Allocates a block of memory from a heap. The allocated memory is not movable.
- hHeap [in]
- dwFlags [in]
The heap allocation options. Specifying any of these values will override the corresponding value specified when the heap was created with HeapCreate. This parameter can be one or more of the following values.
The system will raise an exception to indicate a function failure, such as an out-of-memory condition, instead of returning NULL.
To ensure that exceptions are generated for all calls to this function, specify HEAP_GENERATE_EXCEPTIONS in the call to HeapCreate. In this case, it is not necessary to additionally specify HEAP_GENERATE_EXCEPTIONS in this function call.
Serialized access will not be used for this allocation. For more information, see Remarks.
To ensure that serialized access is disabled for all calls to this function, specify HEAP_NO_SERIALIZE in the call to HeapCreate. In this case, it is not necessary to additionally specify HEAP_NO_SERIALIZE in this function call.
This value should not be specified when accessing the process's default heap. The system may create additional threads within the application's process, such as a CTRL+C handler, that simultaneously access the process's default heap.
The allocated memory will be initialized to zero. Otherwise, the memory is not initialized to zero.
- dwBytes [in]
The number of bytes to be allocated.
If the heap specified by the hHeap parameter is a "non-growable" heap, dwBytes must be less than 0x7FFF8. You create a non-growable heap by calling the HeapCreate function with a nonzero value.
If the function succeeds, the return value is a pointer to the allocated memory block.
If the function fails and you have not specified HEAP_GENERATE_EXCEPTIONS, the return value is NULL.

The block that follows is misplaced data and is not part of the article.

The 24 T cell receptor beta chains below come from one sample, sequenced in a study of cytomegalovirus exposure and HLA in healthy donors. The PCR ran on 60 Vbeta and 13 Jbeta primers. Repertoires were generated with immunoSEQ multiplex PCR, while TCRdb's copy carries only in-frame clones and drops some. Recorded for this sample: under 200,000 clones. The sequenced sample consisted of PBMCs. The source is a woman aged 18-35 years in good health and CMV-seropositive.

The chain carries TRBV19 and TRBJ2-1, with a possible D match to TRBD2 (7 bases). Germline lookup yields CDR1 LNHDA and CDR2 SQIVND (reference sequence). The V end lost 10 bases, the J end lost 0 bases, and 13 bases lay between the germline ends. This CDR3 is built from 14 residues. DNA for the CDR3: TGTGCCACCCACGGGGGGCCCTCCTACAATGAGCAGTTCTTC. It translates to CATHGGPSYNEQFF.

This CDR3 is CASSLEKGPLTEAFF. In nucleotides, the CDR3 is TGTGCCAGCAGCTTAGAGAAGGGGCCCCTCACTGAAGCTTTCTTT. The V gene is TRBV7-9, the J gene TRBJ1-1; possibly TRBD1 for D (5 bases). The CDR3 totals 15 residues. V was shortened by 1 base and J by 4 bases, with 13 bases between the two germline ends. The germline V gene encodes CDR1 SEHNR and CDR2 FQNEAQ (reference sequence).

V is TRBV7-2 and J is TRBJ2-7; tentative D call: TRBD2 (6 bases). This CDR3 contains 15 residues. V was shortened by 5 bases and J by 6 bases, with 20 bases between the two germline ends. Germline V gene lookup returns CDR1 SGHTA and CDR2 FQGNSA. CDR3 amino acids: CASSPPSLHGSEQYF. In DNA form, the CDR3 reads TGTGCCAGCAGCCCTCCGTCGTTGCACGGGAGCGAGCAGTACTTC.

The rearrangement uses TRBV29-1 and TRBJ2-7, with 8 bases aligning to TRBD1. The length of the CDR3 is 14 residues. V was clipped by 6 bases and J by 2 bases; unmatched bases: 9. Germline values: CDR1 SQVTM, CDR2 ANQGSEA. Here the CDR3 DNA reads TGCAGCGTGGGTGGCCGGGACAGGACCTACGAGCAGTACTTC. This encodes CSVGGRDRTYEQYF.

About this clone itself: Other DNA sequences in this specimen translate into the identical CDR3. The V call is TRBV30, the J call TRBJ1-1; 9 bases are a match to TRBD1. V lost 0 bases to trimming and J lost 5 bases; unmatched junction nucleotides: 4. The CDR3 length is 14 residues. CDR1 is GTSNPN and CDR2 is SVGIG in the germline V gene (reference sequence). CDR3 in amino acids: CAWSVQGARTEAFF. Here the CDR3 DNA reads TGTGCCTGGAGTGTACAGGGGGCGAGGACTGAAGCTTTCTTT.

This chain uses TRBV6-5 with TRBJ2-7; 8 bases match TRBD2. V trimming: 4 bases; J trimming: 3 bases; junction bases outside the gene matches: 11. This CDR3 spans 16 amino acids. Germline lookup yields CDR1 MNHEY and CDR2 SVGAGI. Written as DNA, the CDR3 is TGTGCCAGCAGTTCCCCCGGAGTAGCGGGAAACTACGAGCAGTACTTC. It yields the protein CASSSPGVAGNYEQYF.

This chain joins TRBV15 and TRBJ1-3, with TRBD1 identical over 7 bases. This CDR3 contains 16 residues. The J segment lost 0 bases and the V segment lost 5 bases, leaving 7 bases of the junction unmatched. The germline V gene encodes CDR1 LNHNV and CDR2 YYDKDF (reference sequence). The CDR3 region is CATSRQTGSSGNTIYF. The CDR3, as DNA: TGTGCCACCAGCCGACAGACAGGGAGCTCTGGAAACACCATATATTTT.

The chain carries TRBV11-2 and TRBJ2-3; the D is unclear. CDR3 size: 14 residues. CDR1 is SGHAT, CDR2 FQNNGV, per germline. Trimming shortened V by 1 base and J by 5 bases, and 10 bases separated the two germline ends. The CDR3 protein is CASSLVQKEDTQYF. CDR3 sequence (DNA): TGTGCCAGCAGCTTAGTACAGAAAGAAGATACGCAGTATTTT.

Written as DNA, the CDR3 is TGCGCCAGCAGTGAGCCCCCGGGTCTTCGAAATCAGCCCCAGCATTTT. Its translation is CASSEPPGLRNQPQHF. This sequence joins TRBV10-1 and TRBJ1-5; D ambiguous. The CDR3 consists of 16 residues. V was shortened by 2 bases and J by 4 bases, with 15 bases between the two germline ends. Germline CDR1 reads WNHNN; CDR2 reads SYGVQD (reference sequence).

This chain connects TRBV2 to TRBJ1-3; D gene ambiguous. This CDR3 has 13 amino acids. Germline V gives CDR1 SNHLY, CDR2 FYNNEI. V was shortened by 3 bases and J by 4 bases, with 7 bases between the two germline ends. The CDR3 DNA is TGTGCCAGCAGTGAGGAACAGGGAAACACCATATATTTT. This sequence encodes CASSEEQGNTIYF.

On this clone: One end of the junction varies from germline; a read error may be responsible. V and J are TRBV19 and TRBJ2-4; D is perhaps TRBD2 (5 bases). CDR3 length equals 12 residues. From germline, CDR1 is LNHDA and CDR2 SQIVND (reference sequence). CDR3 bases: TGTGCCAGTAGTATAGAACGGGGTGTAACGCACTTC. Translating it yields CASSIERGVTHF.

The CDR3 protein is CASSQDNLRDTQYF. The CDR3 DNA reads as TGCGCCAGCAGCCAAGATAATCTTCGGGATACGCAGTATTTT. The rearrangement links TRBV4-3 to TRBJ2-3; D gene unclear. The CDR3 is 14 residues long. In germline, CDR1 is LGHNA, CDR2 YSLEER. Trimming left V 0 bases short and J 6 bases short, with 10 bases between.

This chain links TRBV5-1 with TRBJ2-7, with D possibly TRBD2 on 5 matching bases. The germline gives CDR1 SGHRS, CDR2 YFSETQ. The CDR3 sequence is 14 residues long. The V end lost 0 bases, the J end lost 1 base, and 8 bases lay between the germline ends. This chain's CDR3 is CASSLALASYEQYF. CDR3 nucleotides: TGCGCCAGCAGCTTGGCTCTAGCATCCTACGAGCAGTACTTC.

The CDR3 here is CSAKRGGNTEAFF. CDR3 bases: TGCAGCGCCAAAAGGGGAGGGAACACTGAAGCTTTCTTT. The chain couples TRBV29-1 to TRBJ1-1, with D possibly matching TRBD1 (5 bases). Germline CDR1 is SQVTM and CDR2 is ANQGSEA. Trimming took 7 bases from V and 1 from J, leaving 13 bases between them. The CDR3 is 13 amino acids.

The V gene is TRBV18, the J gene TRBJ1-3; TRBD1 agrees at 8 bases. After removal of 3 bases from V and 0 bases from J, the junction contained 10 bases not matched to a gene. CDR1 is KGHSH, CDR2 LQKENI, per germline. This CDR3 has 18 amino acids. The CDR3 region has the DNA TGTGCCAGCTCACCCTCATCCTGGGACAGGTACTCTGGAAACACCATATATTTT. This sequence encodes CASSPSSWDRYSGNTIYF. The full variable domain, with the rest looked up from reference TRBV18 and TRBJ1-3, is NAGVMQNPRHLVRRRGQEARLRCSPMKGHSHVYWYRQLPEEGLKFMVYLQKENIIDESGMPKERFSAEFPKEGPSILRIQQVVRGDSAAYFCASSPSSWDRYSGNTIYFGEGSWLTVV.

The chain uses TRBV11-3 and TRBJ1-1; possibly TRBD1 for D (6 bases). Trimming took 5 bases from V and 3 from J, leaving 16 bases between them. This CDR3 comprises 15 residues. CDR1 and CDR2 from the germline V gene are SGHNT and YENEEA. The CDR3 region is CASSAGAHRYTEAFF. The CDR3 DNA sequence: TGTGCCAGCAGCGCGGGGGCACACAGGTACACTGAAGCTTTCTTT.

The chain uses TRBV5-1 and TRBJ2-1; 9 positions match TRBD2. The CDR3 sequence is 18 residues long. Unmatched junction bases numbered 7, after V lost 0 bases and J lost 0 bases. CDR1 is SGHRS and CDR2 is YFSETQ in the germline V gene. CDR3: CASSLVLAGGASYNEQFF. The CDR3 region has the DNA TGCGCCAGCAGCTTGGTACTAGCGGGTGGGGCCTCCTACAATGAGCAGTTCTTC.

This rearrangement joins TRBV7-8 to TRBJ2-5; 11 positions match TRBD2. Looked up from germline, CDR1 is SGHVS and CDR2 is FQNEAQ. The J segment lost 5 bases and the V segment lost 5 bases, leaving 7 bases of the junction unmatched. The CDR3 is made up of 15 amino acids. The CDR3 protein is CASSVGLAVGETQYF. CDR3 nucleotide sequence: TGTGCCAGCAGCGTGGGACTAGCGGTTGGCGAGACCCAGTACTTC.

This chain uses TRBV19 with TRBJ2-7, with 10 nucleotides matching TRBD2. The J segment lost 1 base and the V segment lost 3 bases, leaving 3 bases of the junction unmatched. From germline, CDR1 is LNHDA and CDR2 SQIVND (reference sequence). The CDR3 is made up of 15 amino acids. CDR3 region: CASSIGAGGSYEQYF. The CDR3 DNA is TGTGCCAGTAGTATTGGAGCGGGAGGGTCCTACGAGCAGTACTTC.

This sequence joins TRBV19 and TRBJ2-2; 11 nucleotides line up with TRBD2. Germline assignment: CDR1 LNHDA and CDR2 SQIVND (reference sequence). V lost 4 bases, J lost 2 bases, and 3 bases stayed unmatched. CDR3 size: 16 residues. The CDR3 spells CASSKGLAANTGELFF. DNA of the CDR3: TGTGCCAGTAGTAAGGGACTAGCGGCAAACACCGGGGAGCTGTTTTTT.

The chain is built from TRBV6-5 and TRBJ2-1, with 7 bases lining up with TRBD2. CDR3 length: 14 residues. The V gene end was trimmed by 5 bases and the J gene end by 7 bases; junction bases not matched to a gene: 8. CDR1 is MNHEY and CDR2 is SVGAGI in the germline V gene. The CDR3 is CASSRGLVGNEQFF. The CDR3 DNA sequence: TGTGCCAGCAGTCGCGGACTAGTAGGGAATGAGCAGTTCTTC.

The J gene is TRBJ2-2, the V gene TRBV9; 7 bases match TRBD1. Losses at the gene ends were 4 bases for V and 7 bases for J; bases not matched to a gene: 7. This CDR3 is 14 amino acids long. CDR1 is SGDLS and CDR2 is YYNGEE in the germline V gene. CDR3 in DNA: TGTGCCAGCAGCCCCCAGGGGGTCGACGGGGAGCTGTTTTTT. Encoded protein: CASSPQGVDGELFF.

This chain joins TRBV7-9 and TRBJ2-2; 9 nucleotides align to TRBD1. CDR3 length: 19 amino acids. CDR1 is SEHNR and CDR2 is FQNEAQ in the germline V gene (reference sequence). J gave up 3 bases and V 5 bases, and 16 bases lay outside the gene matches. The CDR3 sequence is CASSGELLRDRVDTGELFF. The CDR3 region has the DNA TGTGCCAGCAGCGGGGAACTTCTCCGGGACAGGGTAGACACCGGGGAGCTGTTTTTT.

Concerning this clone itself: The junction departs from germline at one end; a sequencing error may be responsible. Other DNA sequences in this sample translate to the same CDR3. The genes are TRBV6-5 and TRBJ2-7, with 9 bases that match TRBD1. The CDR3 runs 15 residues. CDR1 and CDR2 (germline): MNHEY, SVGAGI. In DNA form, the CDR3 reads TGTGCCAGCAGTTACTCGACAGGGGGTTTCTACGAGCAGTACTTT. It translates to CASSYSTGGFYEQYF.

If the function fails and you have specified HEAP_GENERATE_EXCEPTIONS, the function may generate either of the exceptions listed in the following table. The particular exception depends upon the nature of the heap corruption. For more information, see GetExceptionCode.
|STATUS_NO_MEMORY||The allocation attempt failed because of a lack of available memory or heap corruption.|
|STATUS_ACCESS_VIOLATION||The allocation attempt failed because of heap corruption or improper function parameters.|
If the HeapAlloc function succeeds, it allocates at least the amount of memory requested.
To allocate memory from the process's default heap, use HeapAlloc with the handle returned by the GetProcessHeap function.
To free a block of memory allocated by HeapAlloc, use the HeapFree function.
Memory allocated by HeapAlloc is not movable. The address returned by HeapAlloc is valid until the memory block is freed or reallocated; the memory block does not need to be locked. Because the system cannot compact a private heap, it can become fragmented.
Applications that allocate large amounts of memory in various allocation sizes can use the low-fragmentation heap to reduce heap fragmentation.
Serialization ensures mutual exclusion when two or more threads attempt to simultaneously allocate or free blocks from the same heap. There is a small performance cost to serialization, but it must be used whenever multiple threads allocate and free memory from the same heap. Setting the HEAP_NO_SERIALIZE value eliminates mutual exclusion on the heap. Without serialization, two or more threads that use the same heap handle might attempt to allocate or free memory simultaneously, likely causing corruption in the heap. The HEAP_NO_SERIALIZE value can, therefore, be safely used only in the following situations:
- The process has only one thread.
- The process has multiple threads, but only one thread calls the heap functions for a specific heap.
- The process has multiple threads, and the application provides its own mechanism for mutual exclusion to a specific heap.
For an example, see AWE Example.
Minimum supported client
|Windows XP [desktop apps | Windows Store apps]|
Minimum supported server
|Windows Server 2003 [desktop apps | Windows Store apps]|
Minimum supported phone
|Windows Phone 8|